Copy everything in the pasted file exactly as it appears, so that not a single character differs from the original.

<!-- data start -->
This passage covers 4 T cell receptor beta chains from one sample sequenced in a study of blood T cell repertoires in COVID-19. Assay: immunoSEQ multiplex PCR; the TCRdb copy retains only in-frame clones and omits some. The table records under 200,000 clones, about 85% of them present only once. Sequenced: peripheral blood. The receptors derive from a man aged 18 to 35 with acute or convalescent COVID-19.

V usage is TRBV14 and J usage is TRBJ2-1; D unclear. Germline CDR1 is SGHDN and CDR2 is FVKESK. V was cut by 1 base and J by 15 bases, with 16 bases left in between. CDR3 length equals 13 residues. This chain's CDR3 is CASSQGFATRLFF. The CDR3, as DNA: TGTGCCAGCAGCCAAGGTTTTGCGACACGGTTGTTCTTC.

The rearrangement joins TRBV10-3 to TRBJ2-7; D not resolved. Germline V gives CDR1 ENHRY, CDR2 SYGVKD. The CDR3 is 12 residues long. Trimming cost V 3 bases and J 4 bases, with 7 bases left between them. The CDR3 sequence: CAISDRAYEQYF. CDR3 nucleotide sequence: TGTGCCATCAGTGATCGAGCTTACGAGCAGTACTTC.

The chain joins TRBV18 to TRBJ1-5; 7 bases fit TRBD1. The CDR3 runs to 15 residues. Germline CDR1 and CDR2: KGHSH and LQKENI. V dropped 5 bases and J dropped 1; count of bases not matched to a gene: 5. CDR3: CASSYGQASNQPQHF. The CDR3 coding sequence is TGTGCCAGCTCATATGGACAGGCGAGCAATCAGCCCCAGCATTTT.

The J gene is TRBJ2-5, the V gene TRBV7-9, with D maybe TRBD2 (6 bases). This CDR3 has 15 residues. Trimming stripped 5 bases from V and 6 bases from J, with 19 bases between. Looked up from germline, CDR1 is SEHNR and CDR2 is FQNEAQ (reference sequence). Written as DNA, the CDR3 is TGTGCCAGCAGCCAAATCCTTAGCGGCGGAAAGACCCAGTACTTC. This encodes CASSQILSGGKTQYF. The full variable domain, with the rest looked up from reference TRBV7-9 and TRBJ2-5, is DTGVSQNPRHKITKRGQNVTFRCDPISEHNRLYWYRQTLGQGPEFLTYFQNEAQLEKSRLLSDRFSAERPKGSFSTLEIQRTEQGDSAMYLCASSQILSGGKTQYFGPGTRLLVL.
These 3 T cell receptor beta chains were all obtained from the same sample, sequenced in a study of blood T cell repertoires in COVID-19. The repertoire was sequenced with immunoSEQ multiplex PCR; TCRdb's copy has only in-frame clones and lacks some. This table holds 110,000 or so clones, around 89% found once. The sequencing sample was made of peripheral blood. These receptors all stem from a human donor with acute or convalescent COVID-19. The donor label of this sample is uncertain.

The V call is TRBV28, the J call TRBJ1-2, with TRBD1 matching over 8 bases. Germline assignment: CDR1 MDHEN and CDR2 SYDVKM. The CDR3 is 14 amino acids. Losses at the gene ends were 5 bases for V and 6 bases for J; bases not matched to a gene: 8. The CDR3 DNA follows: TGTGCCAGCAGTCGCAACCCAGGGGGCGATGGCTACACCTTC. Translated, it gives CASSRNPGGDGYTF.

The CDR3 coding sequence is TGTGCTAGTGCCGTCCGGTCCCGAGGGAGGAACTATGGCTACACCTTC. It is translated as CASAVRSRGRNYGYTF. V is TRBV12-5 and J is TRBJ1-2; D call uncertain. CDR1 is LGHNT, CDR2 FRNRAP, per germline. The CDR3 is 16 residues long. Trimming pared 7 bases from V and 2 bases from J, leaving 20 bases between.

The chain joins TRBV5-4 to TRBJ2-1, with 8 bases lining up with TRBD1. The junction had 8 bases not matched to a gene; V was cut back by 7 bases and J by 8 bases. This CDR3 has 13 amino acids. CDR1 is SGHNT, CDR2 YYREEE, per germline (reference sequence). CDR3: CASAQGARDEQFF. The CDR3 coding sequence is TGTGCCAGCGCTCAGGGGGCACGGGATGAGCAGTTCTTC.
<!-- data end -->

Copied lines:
This passage covers 4 T cell receptor beta chains from one sample sequenced in a study of blood T cell repertoires in COVID-19. Assay: immunoSEQ multiplex PCR; the TCRdb copy retains only in-frame clones and omits some. The table records under 200,000 clones, about 85% of them present only once. Sequenced: peripheral blood. The receptors derive from a man aged 18 to 35 with acute or convalescent COVID-19.

V usage is TRBV14 and J usage is TRBJ2-1; D unclear. Germline CDR1 is SGHDN and CDR2 is FVKESK. V was cut by 1 base and J by 15 bases, with 16 bases left in between. CDR3 length equals 13 residues. This chain's CDR3 is CASSQGFATRLFF. The CDR3, as DNA: TGTGCCAGCAGCCAAGGTTTTGCGACACGGTTGTTCTTC.

The rearrangement joins TRBV10-3 to TRBJ2-7; D not resolved. Germline V gives CDR1 ENHRY, CDR2 SYGVKD. The CDR3 is 12 residues long. Trimming cost V 3 bases and J 4 bases, with 7 bases left between them. The CDR3 sequence: CAISDRAYEQYF. CDR3 nucleotide sequence: TGTGCCATCAGTGATCGAGCTTACGAGCAGTACTTC.

The chain joins TRBV18 to TRBJ1-5; 7 bases fit TRBD1. The CDR3 runs to 15 residues. Germline CDR1 and CDR2: KGHSH and LQKENI. V dropped 5 bases and J dropped 1; count of bases not matched to a gene: 5. CDR3: CASSYGQASNQPQHF. The CDR3 coding sequence is TGTGCCAGCTCATATGGACAGGCGAGCAATCAGCCCCAGCATTTT.

The J gene is TRBJ2-5, the V gene TRBV7-9, with D maybe TRBD2 (6 bases). This CDR3 has 15 residues. Trimming stripped 5 bases from V and 6 bases from J, with 19 bases between. Looked up from germline, CDR1 is SEHNR and CDR2 is FQNEAQ (reference sequence). Written as DNA, the CDR3 is TGTGCCAGCAGCCAAATCCTTAGCGGCGGAAAGACCCAGTACTTC. This encodes CASSQILSGGKTQYF. The full variable domain, with the rest looked up from reference TRBV7-9 and TRBJ2-5, is DTGVSQNPRHKITKRGQNVTFRCDPISEHNRLYWYRQTLGQGPEFLTYFQNEAQLEKSRLLSDRFSAERPKGSFSTLEIQRTEQGDSAMYLCASSQILSGGKTQYFGPGTRLLVL.
These 3 T cell receptor beta chains were all obtained from the same sample, sequenced in a study of blood T cell repertoires in COVID-19. The repertoire was sequenced with immunoSEQ multiplex PCR; TCRdb's copy has only in-frame clones and lacks some. This table holds 110,000 or so clones, around 89% found once. The sequencing sample was made of peripheral blood. These receptors all stem from a human donor with acute or convalescent COVID-19. The donor label of this sample is uncertain.

The V call is TRBV28, the J call TRBJ1-2, with TRBD1 matching over 8 bases. Germline assignment: CDR1 MDHEN and CDR2 SYDVKM. The CDR3 is 14 amino acids. Losses at the gene ends were 5 bases for V and 6 bases for J; bases not matched to a gene: 8. The CDR3 DNA follows: TGTGCCAGCAGTCGCAACCCAGGGGGCGATGGCTACACCTTC. Translated, it gives CASSRNPGGDGYTF.

The CDR3 coding sequence is TGTGCTAGTGCCGTCCGGTCCCGAGGGAGGAACTATGGCTACACCTTC. It is translated as CASAVRSRGRNYGYTF. V is TRBV12-5 and J is TRBJ1-2; D call uncertain. CDR1 is LGHNT, CDR2 FRNRAP, per germline. The CDR3 is 16 residues long. Trimming pared 7 bases from V and 2 bases from J, leaving 20 bases between.

The chain joins TRBV5-4 to TRBJ2-1, with 8 bases lining up with TRBD1. The junction had 8 bases not matched to a gene; V was cut back by 7 bases and J by 8 bases. This CDR3 has 13 amino acids. CDR1 is SGHNT, CDR2 YYREEE, per germline (reference sequence). CDR3: CASAQGARDEQFF. The CDR3 coding sequence is TGTGCCAGCGCTCAGGGGGCACGGGATGAGCAGTTCTTC.